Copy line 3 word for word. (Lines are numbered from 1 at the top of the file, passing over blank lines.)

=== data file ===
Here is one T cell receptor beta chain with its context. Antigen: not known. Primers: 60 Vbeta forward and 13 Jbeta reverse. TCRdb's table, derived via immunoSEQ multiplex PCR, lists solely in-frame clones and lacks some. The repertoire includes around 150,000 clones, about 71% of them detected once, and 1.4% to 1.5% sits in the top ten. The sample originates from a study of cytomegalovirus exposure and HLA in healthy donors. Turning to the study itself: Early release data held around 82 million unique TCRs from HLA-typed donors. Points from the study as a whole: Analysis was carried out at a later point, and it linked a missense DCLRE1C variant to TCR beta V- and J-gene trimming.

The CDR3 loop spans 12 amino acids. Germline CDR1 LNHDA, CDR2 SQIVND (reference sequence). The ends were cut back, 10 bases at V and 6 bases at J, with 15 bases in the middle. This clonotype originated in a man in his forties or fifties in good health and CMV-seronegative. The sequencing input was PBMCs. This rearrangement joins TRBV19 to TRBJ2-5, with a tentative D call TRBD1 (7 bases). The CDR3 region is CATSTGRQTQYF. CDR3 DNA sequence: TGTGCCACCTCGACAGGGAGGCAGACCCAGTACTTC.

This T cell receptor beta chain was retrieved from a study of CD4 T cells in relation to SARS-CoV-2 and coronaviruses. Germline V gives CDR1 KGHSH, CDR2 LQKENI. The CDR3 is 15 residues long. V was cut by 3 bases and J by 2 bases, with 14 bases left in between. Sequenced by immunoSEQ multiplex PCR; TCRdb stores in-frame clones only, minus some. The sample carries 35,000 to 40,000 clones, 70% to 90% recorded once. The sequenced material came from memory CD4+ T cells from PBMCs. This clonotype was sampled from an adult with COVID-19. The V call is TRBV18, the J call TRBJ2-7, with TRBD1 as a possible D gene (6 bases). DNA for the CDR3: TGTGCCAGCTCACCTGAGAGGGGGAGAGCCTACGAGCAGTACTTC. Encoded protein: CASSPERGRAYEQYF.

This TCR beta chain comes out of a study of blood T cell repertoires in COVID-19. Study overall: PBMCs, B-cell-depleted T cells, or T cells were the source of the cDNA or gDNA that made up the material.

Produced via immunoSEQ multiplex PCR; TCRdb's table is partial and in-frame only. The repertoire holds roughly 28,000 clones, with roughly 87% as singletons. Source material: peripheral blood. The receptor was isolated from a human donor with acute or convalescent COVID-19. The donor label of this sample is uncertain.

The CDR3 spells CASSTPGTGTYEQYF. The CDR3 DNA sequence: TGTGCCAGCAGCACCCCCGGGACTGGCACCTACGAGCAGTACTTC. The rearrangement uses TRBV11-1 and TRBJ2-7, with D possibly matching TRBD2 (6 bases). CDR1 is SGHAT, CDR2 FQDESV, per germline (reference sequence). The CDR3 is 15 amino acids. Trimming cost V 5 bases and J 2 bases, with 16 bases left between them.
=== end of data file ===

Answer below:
This T cell receptor beta chain was retrieved from a study of CD4 T cells in relation to SARS-CoV-2 and coronaviruses. Germline V gives CDR1 KGHSH, CDR2 LQKENI. The CDR3 is 15 residues long. V was cut by 3 bases and J by 2 bases, with 14 bases left in between. Sequenced by immunoSEQ multiplex PCR; TCRdb stores in-frame clones only, minus some. The sample carries 35,000 to 40,000 clones, 70% to 90% recorded once. The sequenced material came from memory CD4+ T cells from PBMCs. This clonotype was sampled from an adult with COVID-19. The V call is TRBV18, the J call TRBJ2-7, with TRBD1 as a possible D gene (6 bases). DNA for the CDR3: TGTGCCAGCTCACCTGAGAGGGGGAGAGCCTACGAGCAGTACTTC. Encoded protein: CASSPERGRAYEQYF.